By Jesus Puentes
“The Church will empower the Hispanic/Latino people to live their vocation more fully as joyful missionaries to the whole Church.”—Vision and Theme of a V Encuentro (V Enuentro Website)
I must start this time with a disclaimer: I’m talking about a mess, and there’s a lot I will not be able to explain, and I’m only giving one small perspective on it! Now, it may come as a surprise to you, but it seems that V Encuentro (which means “Fifth Encounter”) may not only be about older Hispanics. In fact, it may not only be about Hispanics! As I said, this is a mess, so let’s start sorting through everything to understand the place of the young adult in this national process.
First of all, V Encounter is not something that your parish’s Grupo de Oración (prayer group) came up with all of a sudden. It is the product of the prayer, deliberation, and initiative of the United States Conference of Catholic Bishops, with the approval and encouragement of Pope Francis. That said, the implications that a process such as this will have far exceed our immediate parish community and our immediate future. It is a process that is set to have lasting and profound impact on the Church in the United States and, because of the influence this country has on the world, the Universal Church.
By gaining a better understanding of the needs and strengths of the Hispanic members of the Church, the Bishops seek to be better equipped to aid the Church in stopping the hemorrhaging of people from our faith that She is currently experiencing.
As it is clearly expressed in the vision of this process, Hispanics, who are the immediate working focus of this process, are to be empowered to live our vocation more fully as joyful missionaries to the whole Church. Not only that, but an express goal of the V Encuentro is to reach third and fourth-generation Hispanic young people as well, people who might not speak Spanish, or even consider themselves Hispanic anymore.
And yet, as my involvement in this process shows me, it seems in practice as though the goal in our own Diocese was to reach and serve the older first generation immigrants, and a few of their second generation youth and young adult children—if they want to come.
What does this mean for the young adult in our Diocese? It means that at two levels, their place has not been fully recognized. Young adults may feel excluded on two bases: age and ethnicity. Those that are Hispanic have not been included enough by their older relatives and friends, if they have been included at all, and those who are not Hispanic may not have even been told that there is such a thing as V Encuentro; although, if you ask the majority of Hispanic young people what they know about it, you’ll be fortunate if they respond with “It’s the Hispanic thing.”
That said, I fear that our Diocese may have greatly erred in the application of the methodology laid out by the V Encuentro’s national leadership. The spirituality is simple, and it goes hand in hand with that of Pope Francis. It is the Road to Emmaus: Jesus approaches the disciples, He asks them what happened, the disciples explain what they experienced, Jesus illuminates them about the Scriptures and what was to happen, He eats at their house then reveals Himself to them, and after He disappears, the disciples go joyfully back to Jerusalem to serve the Lord and the Church. I have to clarify that I do believe we are moving forward as a Diocese, and that progress is being made in this national effort, to some extent.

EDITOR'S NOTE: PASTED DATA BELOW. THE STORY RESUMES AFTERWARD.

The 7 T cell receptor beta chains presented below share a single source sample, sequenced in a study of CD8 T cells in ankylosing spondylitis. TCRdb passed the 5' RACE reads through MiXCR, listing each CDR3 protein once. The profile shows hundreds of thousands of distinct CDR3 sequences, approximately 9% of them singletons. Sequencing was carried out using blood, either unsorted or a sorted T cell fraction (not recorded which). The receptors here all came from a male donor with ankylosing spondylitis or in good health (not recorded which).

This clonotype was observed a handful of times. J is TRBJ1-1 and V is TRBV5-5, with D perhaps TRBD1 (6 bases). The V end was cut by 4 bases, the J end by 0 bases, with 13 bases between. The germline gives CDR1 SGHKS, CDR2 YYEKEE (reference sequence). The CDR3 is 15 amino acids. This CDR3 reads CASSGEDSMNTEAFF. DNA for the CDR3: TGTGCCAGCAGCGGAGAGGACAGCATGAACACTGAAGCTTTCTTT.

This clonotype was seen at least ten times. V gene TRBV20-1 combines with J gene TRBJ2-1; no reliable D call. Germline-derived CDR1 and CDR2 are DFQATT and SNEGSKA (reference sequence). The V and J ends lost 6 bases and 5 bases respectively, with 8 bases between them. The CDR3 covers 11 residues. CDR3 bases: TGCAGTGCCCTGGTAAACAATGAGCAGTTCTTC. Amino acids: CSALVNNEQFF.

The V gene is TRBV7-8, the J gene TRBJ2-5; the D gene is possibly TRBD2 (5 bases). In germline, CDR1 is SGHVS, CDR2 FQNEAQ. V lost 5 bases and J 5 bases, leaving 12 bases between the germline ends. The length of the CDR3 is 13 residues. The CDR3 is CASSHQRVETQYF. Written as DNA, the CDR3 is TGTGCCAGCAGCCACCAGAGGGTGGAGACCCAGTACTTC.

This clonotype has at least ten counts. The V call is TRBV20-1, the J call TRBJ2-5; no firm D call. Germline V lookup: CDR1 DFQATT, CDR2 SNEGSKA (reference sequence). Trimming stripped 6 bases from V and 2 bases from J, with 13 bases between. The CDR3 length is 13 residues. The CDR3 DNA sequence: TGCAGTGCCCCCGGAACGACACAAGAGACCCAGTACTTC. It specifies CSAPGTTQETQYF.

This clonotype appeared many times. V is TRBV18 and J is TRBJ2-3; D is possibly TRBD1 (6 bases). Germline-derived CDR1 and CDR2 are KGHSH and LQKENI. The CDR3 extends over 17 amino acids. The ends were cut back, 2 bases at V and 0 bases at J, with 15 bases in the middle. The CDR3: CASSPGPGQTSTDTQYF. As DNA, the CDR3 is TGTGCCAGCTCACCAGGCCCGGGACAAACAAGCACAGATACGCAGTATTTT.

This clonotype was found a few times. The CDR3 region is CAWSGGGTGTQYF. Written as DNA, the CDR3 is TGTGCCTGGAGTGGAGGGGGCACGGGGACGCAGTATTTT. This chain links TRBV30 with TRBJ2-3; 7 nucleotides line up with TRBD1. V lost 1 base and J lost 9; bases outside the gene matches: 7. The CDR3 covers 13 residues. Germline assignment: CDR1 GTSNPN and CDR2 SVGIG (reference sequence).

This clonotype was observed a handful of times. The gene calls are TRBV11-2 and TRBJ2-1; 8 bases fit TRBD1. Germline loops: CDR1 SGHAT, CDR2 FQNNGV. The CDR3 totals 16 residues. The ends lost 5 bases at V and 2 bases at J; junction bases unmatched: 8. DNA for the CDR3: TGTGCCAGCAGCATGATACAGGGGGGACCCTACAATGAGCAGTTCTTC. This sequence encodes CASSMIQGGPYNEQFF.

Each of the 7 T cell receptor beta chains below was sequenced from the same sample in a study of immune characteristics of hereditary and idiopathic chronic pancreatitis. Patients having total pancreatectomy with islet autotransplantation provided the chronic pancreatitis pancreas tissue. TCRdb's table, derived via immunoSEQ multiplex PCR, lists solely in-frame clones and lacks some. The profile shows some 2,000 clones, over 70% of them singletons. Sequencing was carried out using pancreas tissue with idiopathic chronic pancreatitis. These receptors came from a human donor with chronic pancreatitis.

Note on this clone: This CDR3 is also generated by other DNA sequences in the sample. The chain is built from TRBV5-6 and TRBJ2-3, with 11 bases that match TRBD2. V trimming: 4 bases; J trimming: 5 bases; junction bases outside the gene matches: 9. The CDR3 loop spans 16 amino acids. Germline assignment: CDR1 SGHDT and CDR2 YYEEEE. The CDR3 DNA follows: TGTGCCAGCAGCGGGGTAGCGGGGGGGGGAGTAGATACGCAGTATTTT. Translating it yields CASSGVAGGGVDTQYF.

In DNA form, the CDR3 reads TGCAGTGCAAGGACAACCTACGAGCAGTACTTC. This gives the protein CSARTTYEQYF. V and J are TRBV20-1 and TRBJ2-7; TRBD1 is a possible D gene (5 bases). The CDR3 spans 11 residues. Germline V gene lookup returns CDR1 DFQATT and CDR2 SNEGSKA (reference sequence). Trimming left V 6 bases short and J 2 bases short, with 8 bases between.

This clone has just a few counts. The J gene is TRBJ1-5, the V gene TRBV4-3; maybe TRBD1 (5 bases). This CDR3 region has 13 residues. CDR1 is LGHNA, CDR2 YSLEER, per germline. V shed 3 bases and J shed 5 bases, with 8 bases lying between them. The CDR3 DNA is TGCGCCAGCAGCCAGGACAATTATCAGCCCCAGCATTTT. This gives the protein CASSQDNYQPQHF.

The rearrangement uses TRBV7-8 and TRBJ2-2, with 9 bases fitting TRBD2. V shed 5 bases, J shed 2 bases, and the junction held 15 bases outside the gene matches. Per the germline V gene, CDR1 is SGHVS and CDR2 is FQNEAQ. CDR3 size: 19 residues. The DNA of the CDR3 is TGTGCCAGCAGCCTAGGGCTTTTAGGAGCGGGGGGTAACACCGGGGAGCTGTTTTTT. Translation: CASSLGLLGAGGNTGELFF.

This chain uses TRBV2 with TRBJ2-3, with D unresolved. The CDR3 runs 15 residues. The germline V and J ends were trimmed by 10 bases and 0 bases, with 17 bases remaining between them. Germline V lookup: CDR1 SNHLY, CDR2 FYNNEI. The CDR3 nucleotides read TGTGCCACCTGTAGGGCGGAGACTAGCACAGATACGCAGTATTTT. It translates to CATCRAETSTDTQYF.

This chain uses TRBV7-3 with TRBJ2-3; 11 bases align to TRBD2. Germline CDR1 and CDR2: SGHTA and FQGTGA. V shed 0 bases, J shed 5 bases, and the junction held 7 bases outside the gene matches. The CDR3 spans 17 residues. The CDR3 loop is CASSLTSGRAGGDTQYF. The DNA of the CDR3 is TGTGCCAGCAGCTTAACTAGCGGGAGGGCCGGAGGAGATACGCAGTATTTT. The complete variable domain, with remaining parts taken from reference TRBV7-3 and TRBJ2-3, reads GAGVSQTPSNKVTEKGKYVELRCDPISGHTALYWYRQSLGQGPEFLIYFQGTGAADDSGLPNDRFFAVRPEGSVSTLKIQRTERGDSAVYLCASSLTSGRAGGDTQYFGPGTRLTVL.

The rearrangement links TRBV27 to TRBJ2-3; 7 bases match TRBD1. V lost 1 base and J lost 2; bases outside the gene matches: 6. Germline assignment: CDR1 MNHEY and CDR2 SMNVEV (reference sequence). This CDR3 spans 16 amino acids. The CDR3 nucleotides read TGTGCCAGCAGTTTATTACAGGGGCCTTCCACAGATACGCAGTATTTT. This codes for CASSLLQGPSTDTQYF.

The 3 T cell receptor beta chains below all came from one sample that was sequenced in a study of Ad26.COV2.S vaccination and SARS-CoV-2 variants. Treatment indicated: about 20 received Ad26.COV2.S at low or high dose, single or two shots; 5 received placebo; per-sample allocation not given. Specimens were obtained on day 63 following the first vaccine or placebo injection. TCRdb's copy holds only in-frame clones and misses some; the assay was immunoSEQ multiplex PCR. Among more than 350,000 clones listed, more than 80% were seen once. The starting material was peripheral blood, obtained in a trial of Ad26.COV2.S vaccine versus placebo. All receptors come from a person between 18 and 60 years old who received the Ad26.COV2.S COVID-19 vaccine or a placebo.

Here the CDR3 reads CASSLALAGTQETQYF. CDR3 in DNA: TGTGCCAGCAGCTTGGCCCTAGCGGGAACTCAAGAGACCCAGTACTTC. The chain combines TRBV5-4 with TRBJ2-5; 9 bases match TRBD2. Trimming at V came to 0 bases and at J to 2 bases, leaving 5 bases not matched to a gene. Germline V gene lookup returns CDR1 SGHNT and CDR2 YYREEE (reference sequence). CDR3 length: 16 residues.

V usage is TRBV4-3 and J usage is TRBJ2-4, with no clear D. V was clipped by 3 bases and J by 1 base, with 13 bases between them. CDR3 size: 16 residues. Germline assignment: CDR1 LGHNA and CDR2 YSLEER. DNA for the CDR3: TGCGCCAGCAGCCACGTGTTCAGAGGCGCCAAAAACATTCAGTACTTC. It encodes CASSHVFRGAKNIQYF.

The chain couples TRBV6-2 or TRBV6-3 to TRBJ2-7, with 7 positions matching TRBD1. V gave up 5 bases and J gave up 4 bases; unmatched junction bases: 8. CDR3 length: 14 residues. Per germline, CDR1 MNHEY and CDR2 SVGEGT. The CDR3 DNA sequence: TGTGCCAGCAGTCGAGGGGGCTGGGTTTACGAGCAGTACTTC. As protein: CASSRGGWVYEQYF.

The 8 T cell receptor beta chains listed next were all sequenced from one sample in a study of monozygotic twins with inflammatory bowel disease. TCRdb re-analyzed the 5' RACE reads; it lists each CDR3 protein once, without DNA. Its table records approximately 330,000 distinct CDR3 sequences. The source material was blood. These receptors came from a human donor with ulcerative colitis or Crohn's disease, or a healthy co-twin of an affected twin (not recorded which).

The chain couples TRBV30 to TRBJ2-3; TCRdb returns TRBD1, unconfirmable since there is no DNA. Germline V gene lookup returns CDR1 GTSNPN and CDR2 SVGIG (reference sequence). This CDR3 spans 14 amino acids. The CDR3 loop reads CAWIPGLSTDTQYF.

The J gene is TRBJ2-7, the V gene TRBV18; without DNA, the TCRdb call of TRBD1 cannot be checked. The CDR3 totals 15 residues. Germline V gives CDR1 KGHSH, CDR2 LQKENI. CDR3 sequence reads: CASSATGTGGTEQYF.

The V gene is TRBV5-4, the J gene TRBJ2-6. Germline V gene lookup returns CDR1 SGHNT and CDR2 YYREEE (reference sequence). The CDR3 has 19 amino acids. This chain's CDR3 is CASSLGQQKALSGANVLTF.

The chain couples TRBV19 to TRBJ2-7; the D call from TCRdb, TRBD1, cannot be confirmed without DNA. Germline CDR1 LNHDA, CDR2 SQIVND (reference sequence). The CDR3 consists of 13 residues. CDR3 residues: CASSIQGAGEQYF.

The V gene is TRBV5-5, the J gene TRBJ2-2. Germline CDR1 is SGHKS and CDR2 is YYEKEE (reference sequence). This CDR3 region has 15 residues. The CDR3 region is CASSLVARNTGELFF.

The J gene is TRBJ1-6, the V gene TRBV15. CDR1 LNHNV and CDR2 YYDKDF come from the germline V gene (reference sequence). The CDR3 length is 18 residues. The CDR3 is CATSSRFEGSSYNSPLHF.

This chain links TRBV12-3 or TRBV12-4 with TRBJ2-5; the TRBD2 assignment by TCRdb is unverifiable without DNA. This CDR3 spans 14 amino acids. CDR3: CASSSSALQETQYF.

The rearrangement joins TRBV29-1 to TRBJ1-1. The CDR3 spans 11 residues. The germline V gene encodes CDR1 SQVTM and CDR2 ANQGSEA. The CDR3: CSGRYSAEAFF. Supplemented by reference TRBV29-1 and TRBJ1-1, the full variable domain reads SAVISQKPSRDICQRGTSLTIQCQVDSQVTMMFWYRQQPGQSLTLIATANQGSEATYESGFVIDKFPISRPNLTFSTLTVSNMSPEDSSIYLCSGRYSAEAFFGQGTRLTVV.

But that progress is undoubtedly limited by the lack of application of the V Encuentro process to young people, Hispanic and otherwise.
Notice, as well, the last part of that journey to Emmaus, and how after the disciples were fed, they went to serve others. Those that have been given the preferential option for a moment are meant to then serve the Church as a whole, and this is an aspect that may have been completely overlooked by many in our Diocese. The reciprocal action of the Hispanics, young and old, towards all other ethnic groups has not been given sufficient attention and, as a result, many young people may not only feel excluded from the V Encuentro, but their vision of it may be severely distorted. This may cause some Hispanic young people, as it may have caused older Hispanic people, to feel entitled, and at the same time it may cause young people of other ethnicities to become resentful. Still others, as it is the tendency in the United States among young adults to have a strong sense of inclusivity, may feel upset at the divisive nature they perceive in V Encuentro, and reject it outright.
It is not my purpose here to give the impression that V Encuentro is a failed effort in our Diocese. In fact, there are some parishes that have given exemplary contributions to it. However, I do intend to raise important questions about whether we are truly being faithful to the vision set forth by the Bishops and the national leadership team, especially as it regards the young people. How are we to motivate the young Catholics to act and be involved in the life of the Church if what we present to them—even what was meant for them—does not speak to them? Instead of giving them the back seat, we must give them the preferential option, because at this moment, that is truly their place.
Jesus Puentes is a third year philosophy student at the University of California, Riverside and Volunteer Coordinator of Young Adult Ministry at St. Mary Parish, Fontana.